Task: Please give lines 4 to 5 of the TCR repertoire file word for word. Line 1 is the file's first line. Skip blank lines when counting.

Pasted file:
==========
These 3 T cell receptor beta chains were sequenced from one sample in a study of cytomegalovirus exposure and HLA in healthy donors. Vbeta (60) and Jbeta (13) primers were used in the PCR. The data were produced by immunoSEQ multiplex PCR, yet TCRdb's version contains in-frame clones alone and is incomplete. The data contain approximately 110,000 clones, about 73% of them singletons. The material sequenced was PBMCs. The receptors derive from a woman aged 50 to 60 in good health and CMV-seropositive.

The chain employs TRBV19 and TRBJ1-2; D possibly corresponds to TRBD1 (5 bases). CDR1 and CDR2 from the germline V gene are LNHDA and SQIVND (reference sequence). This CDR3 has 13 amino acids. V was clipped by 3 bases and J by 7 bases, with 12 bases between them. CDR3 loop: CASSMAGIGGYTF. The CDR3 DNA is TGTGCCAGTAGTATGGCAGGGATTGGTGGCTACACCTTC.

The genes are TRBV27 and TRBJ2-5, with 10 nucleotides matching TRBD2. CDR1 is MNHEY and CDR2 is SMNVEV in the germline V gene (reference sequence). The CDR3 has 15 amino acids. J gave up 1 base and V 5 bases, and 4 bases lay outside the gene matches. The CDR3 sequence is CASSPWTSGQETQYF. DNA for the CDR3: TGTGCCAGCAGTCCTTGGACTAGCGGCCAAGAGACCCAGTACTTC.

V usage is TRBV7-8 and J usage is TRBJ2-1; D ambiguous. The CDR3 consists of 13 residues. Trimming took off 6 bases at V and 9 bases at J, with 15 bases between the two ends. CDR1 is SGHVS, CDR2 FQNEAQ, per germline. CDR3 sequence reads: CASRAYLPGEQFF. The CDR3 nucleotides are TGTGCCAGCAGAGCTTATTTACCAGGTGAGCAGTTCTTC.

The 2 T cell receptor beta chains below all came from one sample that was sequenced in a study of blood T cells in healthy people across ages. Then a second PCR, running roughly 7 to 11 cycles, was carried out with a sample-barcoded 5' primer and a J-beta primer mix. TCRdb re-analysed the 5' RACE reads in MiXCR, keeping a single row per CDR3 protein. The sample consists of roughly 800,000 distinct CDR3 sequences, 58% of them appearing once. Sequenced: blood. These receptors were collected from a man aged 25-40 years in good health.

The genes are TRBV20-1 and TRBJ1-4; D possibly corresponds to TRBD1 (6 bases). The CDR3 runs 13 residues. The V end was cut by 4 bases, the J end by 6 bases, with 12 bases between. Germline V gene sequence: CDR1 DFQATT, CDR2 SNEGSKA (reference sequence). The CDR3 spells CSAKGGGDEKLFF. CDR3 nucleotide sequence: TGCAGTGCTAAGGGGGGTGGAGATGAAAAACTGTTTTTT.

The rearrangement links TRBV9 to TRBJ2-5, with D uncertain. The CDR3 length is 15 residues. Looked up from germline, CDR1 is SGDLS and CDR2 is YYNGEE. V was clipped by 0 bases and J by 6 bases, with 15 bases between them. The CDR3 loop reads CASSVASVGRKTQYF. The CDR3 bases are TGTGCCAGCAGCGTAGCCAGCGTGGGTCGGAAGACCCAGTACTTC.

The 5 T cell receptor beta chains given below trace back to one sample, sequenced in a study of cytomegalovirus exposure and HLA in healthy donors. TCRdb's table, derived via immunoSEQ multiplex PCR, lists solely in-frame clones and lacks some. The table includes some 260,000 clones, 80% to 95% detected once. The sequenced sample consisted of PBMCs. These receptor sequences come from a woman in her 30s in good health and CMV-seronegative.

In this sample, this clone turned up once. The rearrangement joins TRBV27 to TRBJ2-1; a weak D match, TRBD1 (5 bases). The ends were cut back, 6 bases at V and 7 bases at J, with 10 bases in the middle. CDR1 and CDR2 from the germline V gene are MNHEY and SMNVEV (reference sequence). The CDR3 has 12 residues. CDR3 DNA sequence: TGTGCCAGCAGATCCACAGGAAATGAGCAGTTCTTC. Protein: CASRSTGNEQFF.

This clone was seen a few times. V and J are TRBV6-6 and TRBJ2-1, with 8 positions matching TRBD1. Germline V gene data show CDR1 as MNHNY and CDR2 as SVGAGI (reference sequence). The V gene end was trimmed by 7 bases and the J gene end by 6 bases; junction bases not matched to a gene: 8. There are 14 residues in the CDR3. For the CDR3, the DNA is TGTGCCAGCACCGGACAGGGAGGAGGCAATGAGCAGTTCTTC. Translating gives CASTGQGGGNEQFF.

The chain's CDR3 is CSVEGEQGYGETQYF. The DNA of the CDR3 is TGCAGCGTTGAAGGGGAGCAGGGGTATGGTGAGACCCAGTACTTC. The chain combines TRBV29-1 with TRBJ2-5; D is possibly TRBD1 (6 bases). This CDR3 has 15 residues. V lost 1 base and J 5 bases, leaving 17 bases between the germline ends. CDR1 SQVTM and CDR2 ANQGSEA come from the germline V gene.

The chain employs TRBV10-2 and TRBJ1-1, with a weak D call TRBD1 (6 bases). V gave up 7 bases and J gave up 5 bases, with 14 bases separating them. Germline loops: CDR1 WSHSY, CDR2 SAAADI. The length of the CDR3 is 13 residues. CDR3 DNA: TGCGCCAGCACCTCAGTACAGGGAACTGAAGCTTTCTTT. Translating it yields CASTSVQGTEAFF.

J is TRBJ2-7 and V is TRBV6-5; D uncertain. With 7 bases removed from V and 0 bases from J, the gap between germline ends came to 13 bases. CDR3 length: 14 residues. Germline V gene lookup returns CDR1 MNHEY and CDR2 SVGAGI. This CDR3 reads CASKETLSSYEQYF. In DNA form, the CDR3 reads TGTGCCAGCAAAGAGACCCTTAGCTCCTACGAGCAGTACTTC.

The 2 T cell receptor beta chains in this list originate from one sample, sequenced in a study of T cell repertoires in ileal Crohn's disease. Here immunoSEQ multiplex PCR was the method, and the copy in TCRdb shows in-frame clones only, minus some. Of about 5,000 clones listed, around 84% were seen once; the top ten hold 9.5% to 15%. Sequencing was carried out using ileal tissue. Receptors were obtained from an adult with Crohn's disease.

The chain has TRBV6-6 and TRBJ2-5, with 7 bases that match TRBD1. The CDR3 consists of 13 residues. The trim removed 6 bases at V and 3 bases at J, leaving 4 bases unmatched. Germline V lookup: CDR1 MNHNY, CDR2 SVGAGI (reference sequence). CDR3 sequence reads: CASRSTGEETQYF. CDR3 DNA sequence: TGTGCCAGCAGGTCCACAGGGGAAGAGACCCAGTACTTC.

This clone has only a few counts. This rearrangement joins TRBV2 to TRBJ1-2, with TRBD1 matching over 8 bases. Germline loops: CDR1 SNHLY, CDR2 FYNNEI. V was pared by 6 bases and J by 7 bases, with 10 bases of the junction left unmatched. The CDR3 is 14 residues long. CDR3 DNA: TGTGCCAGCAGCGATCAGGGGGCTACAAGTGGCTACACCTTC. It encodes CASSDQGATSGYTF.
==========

V usage is TRBV7-8 and J usage is TRBJ2-1; D ambiguous. The CDR3 consists of 13 residues. Trimming took off 6 bases at V and 9 bases at J, with 15 bases between the two ends. CDR1 is SGHVS, CDR2 FQNEAQ, per germline. CDR3 sequence reads: CASRAYLPGEQFF. The CDR3 nucleotides are TGTGCCAGCAGAGCTTATTTACCAGGTGAGCAGTTCTTC.

The 2 T cell receptor beta chains below all came from one sample that was sequenced in a study of blood T cells in healthy people across ages. Then a second PCR, running roughly 7 to 11 cycles, was carried out with a sample-barcoded 5' primer and a J-beta primer mix. TCRdb re-analysed the 5' RACE reads in MiXCR, keeping a single row per CDR3 protein. The sample consists of roughly 800,000 distinct CDR3 sequences, 58% of them appearing once. Sequenced: blood. These receptors were collected from a man aged 25-40 years in good health.